At our sister Veniva’s house, he loved to swim and lounge by the pool. Once, when Veniva and her husband went out of town for a week, Tim stayed at their house to supervise their teen-aged son, with whom he formed a special bond. Caleb wanted to go to a party and invited Tim to go with him. Tim said okay, but cautioned they could not stay for too long. Tim was having so much fun that evening (because he loved to laugh and enjoy life), that Caleb had to remind Tim more than once that it was past midnight and time to go home!
Tim was a patriot. While he didn’t serve in the military, he loved our country. He also loved people and had a warm and friendly personality. He could and would talk with anyone, always looking for their best. Judy told us that she was deeply touched as she watched his compassion and kindness when he was receiving chemotherapy at the Levine Cancer Institute. He quickly made friends with the other chemo patients and would take time every visit to stop and listen to what they had to say, to reassure them and comfort them with a gentle touch.
He loved tender, real life movies and happy endings and wasn’t ashamed to cry watching them. In his final weeks on earth, he and Judy watched many of his favorites. He especially identified with the angry young man in the movie “I Can Only Imagine.” Ultimately, though, he came to identify with the salvation transformation of the father who became a man that wholly loved God, his family, and readied himself to meet his Savior face to face.
Tim was great at anything family. He was the most thoughtful gift-giver I’ve ever known. He didn’t just go to the store and find a little something you “might” like. No, Tim shopped with our name and our preferences in mind. The gifts he gave me over the years told me that he really thought about me when selecting a gift. Cards were his specialty. The cards he gifted us with were not generic in nature. They spoke words from his heart that his mouth had difficulty uttering, and I know it took time to look through all the cards on the rack to find that ONE that he knew was THE one. They were meaningful, full of love, and sincere. I have a couple of the cards he gave me that I will keep forever.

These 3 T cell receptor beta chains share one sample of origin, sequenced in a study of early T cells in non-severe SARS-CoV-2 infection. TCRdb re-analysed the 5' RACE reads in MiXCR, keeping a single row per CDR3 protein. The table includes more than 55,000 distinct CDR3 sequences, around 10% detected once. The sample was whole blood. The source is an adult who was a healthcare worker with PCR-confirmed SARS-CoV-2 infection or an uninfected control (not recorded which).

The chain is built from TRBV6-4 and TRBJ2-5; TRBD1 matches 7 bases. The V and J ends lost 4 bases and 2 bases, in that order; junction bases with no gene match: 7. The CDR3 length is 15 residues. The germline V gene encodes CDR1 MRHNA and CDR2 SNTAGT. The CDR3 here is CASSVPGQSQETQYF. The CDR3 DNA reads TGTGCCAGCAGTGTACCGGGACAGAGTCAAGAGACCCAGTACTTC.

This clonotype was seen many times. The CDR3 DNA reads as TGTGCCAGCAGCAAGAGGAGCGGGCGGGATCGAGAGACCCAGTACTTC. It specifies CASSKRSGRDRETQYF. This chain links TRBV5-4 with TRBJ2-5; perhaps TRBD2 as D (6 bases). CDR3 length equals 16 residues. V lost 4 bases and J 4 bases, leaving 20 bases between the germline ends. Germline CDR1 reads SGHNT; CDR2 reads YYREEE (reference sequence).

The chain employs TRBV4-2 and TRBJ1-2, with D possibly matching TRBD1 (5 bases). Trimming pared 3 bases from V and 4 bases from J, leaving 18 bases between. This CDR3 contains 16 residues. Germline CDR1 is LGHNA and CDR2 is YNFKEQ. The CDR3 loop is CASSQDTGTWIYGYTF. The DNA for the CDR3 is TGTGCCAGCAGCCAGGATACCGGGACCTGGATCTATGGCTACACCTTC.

Now, here is the most important thing for you to know about Tim: God radically transformed his life, and he was a new man upon returning to North Carolina in 2015. At a revival meeting in Florida, Tim asked Jesus to be his Savior. He tells us that the Holy Spirit led him to testify on the night that he was saved, and the church was full. Anyone who knew Tim knew that was a big step for him. From that point, Tim did his best to live a life pleasing to God and to make new memories with his family and to be remembered well during the few years he was back in our family fold.
Tim was diagnosed with a particularly aggressive lung cancer in mid-2017. After chemo and radiation, Tim was declared in remission in September 2018. Because it was so aggressive, and because doctors warned that this cancer had a bad habit of returning and showing up in other areas of the body, we celebrated this victory, knowing it could be short-lived. Sure enough, Tim learned in October 2018 that his lung cancer had metastasized to his brain and could not be treated. Immediately, he made his list of wishes for the short time he had left. The first thing on his bucket list was to spend time with his family. His greatest joy was to be with his siblings. Tim wanted to show his love and support for us and to make sure we were all going to be okay.